How to build an effective conversion funnel and calculate an attribution model for it in OWOX BI

The task of an effective attribution model is to help you define which of your paid traffic channels actually lead your users to conversion, and which channels fail to do so.

Knowing this, you can redistribute your advertising budget by rerouting it into effective traffic channels instead of pouring money into the channels that don’t work. As a result, you get more users converting without spending more on your ads.

However, the effective attribution model is not solely about traffic sources. After your users interact with an ad, they go through a sequence of actions that lead them to the eventual conversion.

These actions form a conversion funnel, and your attribution model will be effective only if you define such actions among all the interactions a user makes with your business and build the funnel out of them.

In this article we will tell you:

  1. How to build an effective conversion funnel that considers all the user actions that valuable for your business
  2. How to increase the efficiency of your ad budgets using this conversion funnel and ML Funnel Based Attribution model from OWOX BI

How to build an effective conversion funnel

To build a conversion funnel that considers all the user actions critical for your business, we recommend you to try using the AIDA model.

AIDA is a consumer behavior model that breaks down the purchase-decision process into four stages: Awareness → Interest → Desire → Action.

AIDA is efficient for building an attribution model upon it because it doesn’t limit you in terms of how many user actions you should use to form a conversion funnel. With AIDA, you can take any events you think are impactful for the conversion and simply distribute them within the AIDA hierarchy.

To build an AIDA funnel, you need to:

  1. Define your users’ conversion actions — all the user actions that affect their progression toward the conversion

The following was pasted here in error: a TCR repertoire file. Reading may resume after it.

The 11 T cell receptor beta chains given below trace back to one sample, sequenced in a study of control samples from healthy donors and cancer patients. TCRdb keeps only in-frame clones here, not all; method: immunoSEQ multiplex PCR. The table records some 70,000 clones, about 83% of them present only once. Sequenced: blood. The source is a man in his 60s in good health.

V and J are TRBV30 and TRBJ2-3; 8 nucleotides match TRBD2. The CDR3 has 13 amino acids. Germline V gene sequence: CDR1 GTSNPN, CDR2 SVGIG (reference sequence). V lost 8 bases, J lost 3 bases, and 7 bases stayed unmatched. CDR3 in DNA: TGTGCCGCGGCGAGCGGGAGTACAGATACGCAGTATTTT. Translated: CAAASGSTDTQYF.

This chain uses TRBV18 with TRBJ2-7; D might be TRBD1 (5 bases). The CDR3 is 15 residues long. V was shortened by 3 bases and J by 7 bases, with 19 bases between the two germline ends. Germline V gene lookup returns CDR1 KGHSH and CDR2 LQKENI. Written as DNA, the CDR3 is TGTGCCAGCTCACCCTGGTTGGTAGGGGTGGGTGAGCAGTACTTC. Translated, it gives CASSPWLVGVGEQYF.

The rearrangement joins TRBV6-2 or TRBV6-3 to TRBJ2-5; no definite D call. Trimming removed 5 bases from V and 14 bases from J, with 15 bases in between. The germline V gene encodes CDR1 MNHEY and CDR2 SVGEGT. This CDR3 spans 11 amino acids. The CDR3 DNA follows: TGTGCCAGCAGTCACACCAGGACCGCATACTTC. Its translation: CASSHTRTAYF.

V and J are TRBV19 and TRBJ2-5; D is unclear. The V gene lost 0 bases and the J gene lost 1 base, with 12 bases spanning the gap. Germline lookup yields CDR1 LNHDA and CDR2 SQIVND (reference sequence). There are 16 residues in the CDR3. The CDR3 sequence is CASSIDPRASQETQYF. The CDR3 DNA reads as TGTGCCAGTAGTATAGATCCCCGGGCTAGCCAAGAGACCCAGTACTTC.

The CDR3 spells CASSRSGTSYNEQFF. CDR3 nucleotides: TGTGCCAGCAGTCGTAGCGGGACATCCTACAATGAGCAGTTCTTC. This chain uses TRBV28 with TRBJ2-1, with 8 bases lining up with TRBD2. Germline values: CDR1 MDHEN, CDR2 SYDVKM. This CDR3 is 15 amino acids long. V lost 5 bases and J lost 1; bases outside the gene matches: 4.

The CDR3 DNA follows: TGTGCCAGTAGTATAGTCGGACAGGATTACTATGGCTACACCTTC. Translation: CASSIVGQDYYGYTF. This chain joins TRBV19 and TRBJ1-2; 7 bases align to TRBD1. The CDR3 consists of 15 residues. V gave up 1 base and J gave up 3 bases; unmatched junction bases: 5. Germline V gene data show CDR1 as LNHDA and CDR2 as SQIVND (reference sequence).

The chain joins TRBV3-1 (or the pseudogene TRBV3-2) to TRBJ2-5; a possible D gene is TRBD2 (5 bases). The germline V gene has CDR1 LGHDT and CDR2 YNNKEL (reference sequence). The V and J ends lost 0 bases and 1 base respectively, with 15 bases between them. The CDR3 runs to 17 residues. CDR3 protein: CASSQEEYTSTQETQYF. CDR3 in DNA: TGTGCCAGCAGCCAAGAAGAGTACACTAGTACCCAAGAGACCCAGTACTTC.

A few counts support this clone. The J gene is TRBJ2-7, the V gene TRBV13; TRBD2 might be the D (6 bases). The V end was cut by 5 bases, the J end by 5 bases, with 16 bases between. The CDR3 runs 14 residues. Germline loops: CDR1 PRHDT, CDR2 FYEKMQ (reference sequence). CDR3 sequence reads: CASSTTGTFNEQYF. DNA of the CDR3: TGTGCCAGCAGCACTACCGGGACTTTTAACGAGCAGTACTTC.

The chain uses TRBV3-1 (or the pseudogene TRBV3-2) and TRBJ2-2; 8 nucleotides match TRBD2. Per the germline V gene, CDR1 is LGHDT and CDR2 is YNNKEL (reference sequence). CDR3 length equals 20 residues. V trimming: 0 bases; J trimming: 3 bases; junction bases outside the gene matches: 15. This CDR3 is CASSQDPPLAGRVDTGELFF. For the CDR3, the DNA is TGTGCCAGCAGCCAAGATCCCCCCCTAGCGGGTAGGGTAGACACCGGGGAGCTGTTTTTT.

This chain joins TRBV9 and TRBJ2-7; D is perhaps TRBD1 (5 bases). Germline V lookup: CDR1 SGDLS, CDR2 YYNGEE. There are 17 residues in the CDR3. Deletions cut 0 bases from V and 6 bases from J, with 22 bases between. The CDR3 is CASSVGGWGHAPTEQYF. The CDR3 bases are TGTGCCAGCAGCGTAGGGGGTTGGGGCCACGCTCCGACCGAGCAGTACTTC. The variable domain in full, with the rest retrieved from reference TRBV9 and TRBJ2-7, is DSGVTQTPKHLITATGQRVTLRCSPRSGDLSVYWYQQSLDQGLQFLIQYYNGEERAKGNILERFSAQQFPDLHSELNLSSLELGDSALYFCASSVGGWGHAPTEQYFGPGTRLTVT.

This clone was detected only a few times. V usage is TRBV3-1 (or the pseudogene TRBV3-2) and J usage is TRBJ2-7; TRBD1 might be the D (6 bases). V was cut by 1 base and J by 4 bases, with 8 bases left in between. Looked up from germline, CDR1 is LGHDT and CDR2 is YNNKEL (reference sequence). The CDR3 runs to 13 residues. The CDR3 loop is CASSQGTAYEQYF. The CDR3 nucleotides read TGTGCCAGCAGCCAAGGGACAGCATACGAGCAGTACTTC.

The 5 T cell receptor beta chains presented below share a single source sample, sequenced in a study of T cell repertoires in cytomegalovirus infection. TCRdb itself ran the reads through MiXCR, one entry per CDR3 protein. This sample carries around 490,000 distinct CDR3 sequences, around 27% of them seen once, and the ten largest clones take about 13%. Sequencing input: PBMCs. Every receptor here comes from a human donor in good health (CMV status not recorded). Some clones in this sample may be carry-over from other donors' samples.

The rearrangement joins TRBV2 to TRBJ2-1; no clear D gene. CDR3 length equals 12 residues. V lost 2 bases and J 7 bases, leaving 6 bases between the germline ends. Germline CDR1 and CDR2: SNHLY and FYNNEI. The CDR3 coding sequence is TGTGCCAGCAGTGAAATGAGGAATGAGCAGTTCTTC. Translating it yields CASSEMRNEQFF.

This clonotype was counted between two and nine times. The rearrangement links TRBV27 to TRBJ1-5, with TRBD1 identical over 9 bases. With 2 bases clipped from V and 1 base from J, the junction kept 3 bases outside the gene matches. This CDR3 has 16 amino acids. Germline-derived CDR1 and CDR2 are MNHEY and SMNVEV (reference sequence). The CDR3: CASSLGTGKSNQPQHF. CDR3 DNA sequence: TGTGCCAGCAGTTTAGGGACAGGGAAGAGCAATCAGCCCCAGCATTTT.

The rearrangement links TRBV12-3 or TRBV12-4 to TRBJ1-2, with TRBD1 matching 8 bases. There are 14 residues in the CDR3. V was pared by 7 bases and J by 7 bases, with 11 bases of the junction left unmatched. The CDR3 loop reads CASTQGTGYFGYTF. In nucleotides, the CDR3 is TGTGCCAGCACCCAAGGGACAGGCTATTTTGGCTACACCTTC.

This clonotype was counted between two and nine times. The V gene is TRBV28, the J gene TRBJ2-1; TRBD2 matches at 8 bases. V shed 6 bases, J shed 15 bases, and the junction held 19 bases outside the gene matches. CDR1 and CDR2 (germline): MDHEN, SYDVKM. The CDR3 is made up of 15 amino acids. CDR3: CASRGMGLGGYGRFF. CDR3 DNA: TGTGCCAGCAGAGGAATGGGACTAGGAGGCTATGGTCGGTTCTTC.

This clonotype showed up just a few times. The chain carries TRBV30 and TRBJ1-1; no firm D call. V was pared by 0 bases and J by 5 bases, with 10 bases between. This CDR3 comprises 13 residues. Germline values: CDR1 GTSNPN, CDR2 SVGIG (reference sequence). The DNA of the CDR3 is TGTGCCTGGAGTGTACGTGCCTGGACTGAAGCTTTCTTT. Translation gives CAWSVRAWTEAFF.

2. Analyze if the conversion actions you’ve defined are sufficient to build an effective funnel out of them
  3. Break the conversion actions into groups — the funnel steps — so each step would correspond to one of the AIDA stages: Awareness → Interest → Desire → Action

Having these steps as the basis, you’ll be able to calculate your attribution model and learn which of your paid traffic channels bring new customers and which don’t.

Funnel example

Here’s how a funnel can look for a SaaS business, and how traffic sources are engaged on each stage of the funnel:AIDA_Funnel_example_en.png

Now, let’s look closer at how you build an AIDA funnel.

1. Define the conversion actions based on which you’re going to make up AIDA conversion funnel steps

Conversion actions are all the users’ actions that move them towards the conversion itself.

Define such actions for your website.

And don’t limit yourself in the number of actions to pick. The more meaningful user actions you use for the analysis, the more conclusive the analysis will be.

Yet, make sure you’re able to gather all these events in the Google BigQuery storage — either using the Google Analytics User Behavior Data → Google BigQuery pipeline in OWOX BI or the BigQuery Export feature for Google Analytics 360.

Once you’re done with your conversion actions, you’ll be able to analyze them in Google BigQuery to see if they actually fit to make up an AIDA funnel.

2. Analyze the defined actions to understand if they can form an AIDA funnel

Сonversion actions can be analyzed in different slices. Like:

  • Time from action to conversion
  • Conversion probability after performing a conversion action

To perform the analysis, make up a table with your conversion actions as in the example below:

Conversion action Number of conversion actions for the last 6 months % of conversions happened after a conversion action Average time to conversion after a conversion action
Action 1  257 432  95%  3 days
Action 2  145 765  29%  8 days
Action 3  56 391  7% 14 days
Action ...  .....  .....  .....